You may have heard of “Code Next”, but not be sure exactly what it is. Read on to find out what Code Next is, what it means for Austinites, and why some community organizations are worried about the process.
Code Next is a City of Austin process that involves Austin’s residents, business community, and civic institutions in the process to change Austin’s building code. The goal is to clarify and simplify the rules around what can be built and how much of it can be built in one place. It grew out of the Imagine Austin Comprehensive Plan in 2012.
Why does Austin need Code Next? The current land use code, which was written almost thirty years ago, was created for an Austin that was less than half the size it is now. When problems would arise, amendments would be added to the existing rules, which resulted in a giant tangle of hundreds of amendments that are byzantine and don’t make sense for the city that we are living in now. The goal of Code Next is to make the rules straightforward and easier to follow and understand, making it a blueprint for the Austin we want to see.
Code Next proposes that each neighborhood in Austin has a unique character that is worth preserving and adding to. Its goal is to have additional housing stock fit in with the existing homes in a neighborhood and create tools to address zoning issues within neighborhoods.
Another goal of Code Next is to provide businesses an easier set of building codes to understand and abide by. By giving small business owners a “predictable and equitable process”, Code Next will help make starting a new business smoother and more affordable. It will also overhaul the zoning maps to provide new opportunities for businesses to exist in both new and old buildings by encouraging adaptive reuse. Code Next also aims to use building types that have been successful in other cities to create clusters of small businesses that can adapt as needed over time.
Affordability in Austin is a huge problem right now, and Code Next aims to address it in several ways: creating a mixture of housing types for many different income levels, allowing smaller house and lot types, helping residents stay in their current homes by allowing them to build a garage apartment or accessory dwelling unit for rental income or an elderly parent, allowing for live/work units where people can run their business on the lower level and live on the upper level, and cutting down on red tape for remodeling projects.
Code Next wants to protect Austin’s abundant natural resources by designing better parks, making parks part of developments and landscaping streets. By specifying the use of drought-tolerant plantings, better irrigation systems, and strengthening sustainable building requirements, Code Next could reduce water usage. It could also require streets to be laid out, designed and constructed in such a way to better handle storm water run-off.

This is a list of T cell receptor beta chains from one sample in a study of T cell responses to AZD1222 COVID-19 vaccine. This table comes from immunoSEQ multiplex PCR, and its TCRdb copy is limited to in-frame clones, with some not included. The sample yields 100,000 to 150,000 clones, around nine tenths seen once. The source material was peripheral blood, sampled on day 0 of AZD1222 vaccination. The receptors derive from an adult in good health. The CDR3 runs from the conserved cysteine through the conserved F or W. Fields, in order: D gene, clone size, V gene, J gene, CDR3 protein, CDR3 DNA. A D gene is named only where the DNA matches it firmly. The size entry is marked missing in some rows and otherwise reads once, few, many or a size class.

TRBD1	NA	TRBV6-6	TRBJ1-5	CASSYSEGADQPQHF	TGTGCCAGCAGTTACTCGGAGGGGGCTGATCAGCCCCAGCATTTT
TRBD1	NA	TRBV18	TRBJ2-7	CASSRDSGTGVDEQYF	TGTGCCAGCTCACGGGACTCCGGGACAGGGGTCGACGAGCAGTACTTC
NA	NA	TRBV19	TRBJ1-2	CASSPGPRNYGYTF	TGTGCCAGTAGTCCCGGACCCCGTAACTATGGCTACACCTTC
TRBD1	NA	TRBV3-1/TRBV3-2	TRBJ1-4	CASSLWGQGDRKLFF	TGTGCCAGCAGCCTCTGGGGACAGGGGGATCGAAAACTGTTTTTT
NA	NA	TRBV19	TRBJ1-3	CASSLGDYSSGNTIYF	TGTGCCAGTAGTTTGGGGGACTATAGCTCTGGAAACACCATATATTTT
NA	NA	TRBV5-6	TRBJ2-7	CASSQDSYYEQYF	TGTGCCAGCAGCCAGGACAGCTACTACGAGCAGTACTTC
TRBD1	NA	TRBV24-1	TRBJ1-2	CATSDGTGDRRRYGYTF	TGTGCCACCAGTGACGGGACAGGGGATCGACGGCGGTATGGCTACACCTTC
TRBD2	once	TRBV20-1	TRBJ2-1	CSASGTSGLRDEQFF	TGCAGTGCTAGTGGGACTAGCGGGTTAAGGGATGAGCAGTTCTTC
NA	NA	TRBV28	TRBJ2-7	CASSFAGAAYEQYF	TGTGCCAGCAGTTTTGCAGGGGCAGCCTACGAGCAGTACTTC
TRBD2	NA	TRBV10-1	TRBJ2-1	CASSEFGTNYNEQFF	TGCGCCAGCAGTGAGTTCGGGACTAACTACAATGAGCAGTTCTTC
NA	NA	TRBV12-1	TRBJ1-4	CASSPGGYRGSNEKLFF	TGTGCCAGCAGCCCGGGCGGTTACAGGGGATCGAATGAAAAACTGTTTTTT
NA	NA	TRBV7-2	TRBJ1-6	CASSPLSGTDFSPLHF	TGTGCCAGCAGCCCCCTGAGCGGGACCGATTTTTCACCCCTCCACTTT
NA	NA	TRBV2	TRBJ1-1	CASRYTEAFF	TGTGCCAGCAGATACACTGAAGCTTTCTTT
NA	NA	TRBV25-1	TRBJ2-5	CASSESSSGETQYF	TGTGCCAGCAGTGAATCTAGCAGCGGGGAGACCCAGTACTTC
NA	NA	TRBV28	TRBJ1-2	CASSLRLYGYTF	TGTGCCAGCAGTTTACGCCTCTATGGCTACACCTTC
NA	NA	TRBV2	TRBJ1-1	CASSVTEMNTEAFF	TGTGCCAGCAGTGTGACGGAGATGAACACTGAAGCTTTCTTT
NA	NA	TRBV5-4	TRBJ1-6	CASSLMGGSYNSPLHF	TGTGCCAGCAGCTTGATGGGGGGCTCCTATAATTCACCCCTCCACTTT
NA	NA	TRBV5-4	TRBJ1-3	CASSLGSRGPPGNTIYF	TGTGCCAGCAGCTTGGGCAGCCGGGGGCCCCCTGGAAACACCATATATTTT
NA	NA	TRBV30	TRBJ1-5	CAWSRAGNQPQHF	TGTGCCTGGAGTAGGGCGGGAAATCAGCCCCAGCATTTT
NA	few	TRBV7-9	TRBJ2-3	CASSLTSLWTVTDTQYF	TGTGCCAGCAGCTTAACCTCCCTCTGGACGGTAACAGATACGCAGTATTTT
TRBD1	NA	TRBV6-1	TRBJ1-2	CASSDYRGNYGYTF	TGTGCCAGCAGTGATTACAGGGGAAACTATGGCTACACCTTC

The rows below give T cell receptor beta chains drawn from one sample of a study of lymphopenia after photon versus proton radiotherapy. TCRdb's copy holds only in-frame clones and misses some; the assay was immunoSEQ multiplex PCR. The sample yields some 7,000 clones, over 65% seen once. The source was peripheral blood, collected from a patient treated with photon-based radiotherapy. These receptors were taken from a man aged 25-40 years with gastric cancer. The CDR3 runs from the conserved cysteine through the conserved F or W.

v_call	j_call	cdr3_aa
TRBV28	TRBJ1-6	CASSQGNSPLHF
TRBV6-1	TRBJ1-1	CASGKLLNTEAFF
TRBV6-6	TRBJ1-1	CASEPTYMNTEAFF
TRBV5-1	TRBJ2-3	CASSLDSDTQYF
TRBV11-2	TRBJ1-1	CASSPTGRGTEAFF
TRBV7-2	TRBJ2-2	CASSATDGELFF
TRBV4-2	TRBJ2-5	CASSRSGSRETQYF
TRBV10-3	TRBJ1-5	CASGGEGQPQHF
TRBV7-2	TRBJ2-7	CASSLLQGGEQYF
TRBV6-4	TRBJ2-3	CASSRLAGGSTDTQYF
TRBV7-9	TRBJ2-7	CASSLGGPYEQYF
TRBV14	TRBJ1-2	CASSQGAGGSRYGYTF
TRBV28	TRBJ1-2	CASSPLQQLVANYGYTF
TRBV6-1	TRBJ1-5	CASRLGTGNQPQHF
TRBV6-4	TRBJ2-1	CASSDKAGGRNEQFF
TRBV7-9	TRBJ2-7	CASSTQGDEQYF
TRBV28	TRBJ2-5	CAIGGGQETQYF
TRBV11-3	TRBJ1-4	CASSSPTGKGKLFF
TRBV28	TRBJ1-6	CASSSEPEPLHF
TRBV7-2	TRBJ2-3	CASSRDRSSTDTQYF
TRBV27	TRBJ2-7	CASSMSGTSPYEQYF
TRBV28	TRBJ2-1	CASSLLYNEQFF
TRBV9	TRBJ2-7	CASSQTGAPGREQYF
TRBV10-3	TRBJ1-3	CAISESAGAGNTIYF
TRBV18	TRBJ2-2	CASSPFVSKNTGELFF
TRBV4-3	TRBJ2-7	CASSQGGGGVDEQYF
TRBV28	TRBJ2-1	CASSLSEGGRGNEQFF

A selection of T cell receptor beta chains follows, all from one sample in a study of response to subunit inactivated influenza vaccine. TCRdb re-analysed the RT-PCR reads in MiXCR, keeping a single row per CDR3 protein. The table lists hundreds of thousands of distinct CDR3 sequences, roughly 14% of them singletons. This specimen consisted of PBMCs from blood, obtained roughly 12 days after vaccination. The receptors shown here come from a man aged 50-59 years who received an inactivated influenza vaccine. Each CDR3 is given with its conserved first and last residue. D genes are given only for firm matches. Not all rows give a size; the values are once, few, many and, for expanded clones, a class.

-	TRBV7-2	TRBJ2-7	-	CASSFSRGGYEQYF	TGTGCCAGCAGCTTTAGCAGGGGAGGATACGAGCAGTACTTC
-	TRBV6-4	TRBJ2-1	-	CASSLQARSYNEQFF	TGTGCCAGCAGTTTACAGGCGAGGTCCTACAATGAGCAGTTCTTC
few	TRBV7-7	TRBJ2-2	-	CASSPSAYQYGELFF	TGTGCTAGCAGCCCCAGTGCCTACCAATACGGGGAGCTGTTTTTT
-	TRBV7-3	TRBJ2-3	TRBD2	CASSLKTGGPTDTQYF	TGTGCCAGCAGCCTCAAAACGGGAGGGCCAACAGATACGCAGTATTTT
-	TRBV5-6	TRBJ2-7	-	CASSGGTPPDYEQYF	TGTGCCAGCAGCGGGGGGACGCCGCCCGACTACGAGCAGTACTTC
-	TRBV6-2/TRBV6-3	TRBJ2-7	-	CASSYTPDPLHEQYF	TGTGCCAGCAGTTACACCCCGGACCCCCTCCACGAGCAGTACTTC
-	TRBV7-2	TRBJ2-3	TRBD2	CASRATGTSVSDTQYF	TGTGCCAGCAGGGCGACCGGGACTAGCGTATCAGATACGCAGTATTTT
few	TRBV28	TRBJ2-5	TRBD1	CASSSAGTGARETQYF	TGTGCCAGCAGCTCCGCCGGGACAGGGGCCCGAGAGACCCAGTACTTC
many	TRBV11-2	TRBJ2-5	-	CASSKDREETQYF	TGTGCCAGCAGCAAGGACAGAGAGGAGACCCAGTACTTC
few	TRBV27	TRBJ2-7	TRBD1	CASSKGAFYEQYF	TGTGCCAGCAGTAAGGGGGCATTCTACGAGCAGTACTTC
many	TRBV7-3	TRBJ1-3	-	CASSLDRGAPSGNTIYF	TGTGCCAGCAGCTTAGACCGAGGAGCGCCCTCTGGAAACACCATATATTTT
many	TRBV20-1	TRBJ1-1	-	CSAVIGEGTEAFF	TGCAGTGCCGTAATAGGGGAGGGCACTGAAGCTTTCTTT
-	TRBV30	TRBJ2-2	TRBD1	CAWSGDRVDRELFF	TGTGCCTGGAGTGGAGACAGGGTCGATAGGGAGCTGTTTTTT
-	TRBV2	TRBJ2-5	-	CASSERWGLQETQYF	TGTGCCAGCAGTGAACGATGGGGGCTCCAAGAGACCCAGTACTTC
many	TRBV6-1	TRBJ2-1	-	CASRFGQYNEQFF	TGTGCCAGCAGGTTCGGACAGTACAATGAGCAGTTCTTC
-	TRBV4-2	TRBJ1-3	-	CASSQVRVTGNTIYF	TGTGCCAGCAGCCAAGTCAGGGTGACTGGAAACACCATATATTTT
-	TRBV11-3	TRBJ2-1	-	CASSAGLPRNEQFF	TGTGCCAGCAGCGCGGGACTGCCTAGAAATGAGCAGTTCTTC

Finally, Code Next aims to make it easier to get around town by bike or on foot by creating developments that make biking, walking, and public transportation a real possibility and makes neighborhoods better connected. It would also encourage compact development that allows for a real range of transportation options.
As reported by The Austin Monitor, unfortunately the Code Next process is two years behind schedule and thousands of dollars over budget. A coalition of Austin stakeholders that includes AURA, the Austin Apartment Association, the Austin Board of Realtors, the Austin Chamber of Commerce, the Downtown Austin Alliance, Evolve Austin, the Home Builders Association of Greater Austin and the Real Estate Council of Austin wants the city to stick to their January 2017 deadline for a new land development code.
The coalition asks that rather than continuing to release “Code Prescriptions” which outline how land use could address problems like affordability and sustainability, the city focus on the original intention of Code Next, which is to rewrite the land use code. The coalition argues that every day the city drags out the process, new development continues to cost more because of the complex web of laws builders must follow. This in turn makes Austin an increasingly unaffordable city to live in.
While much of the Code Next debate is over laws that affect developers and homeowners, simplifying building code can go a long way towards making building new housing cheaper and easier to create. More housing can help renters because people who otherwise might have chosen to rent an apartment when they couldn’t buy may now choose to buy a house or rent a garage apartment, freeing up inventory and driving down rent for apartment hunters. It can also make new apartments easier to build.
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